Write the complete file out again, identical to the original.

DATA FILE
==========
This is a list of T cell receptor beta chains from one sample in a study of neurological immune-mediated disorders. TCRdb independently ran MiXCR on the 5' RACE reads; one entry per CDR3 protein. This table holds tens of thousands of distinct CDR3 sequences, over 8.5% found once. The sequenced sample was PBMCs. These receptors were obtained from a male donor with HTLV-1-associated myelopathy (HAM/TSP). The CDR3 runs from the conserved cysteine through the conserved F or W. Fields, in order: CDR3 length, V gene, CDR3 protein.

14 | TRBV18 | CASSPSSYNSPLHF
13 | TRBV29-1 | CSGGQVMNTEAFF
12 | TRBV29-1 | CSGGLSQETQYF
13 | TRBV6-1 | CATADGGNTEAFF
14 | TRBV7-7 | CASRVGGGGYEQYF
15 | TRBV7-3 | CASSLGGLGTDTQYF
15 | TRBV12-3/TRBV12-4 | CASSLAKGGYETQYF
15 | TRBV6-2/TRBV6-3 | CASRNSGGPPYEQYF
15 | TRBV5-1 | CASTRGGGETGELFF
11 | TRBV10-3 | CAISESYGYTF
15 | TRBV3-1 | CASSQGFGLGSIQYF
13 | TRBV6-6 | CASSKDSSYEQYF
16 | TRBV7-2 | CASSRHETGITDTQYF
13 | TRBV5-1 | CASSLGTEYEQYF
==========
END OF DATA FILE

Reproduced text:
This is a list of T cell receptor beta chains from one sample in a study of neurological immune-mediated disorders. TCRdb independently ran MiXCR on the 5' RACE reads; one entry per CDR3 protein. This table holds tens of thousands of distinct CDR3 sequences, over 8.5% found once. The sequenced sample was PBMCs. These receptors were obtained from a male donor with HTLV-1-associated myelopathy (HAM/TSP). The CDR3 runs from the conserved cysteine through the conserved F or W. Fields, in order: CDR3 length, V gene, CDR3 protein.

14 | TRBV18 | CASSPSSYNSPLHF
13 | TRBV29-1 | CSGGQVMNTEAFF
12 | TRBV29-1 | CSGGLSQETQYF
13 | TRBV6-1 | CATADGGNTEAFF
14 | TRBV7-7 | CASRVGGGGYEQYF
15 | TRBV7-3 | CASSLGGLGTDTQYF
15 | TRBV12-3/TRBV12-4 | CASSLAKGGYETQYF
15 | TRBV6-2/TRBV6-3 | CASRNSGGPPYEQYF
15 | TRBV5-1 | CASTRGGGETGELFF
11 | TRBV10-3 | CAISESYGYTF
15 | TRBV3-1 | CASSQGFGLGSIQYF
13 | TRBV6-6 | CASSKDSSYEQYF
16 | TRBV7-2 | CASSRHETGITDTQYF
13 | TRBV5-1 | CASSLGTEYEQYF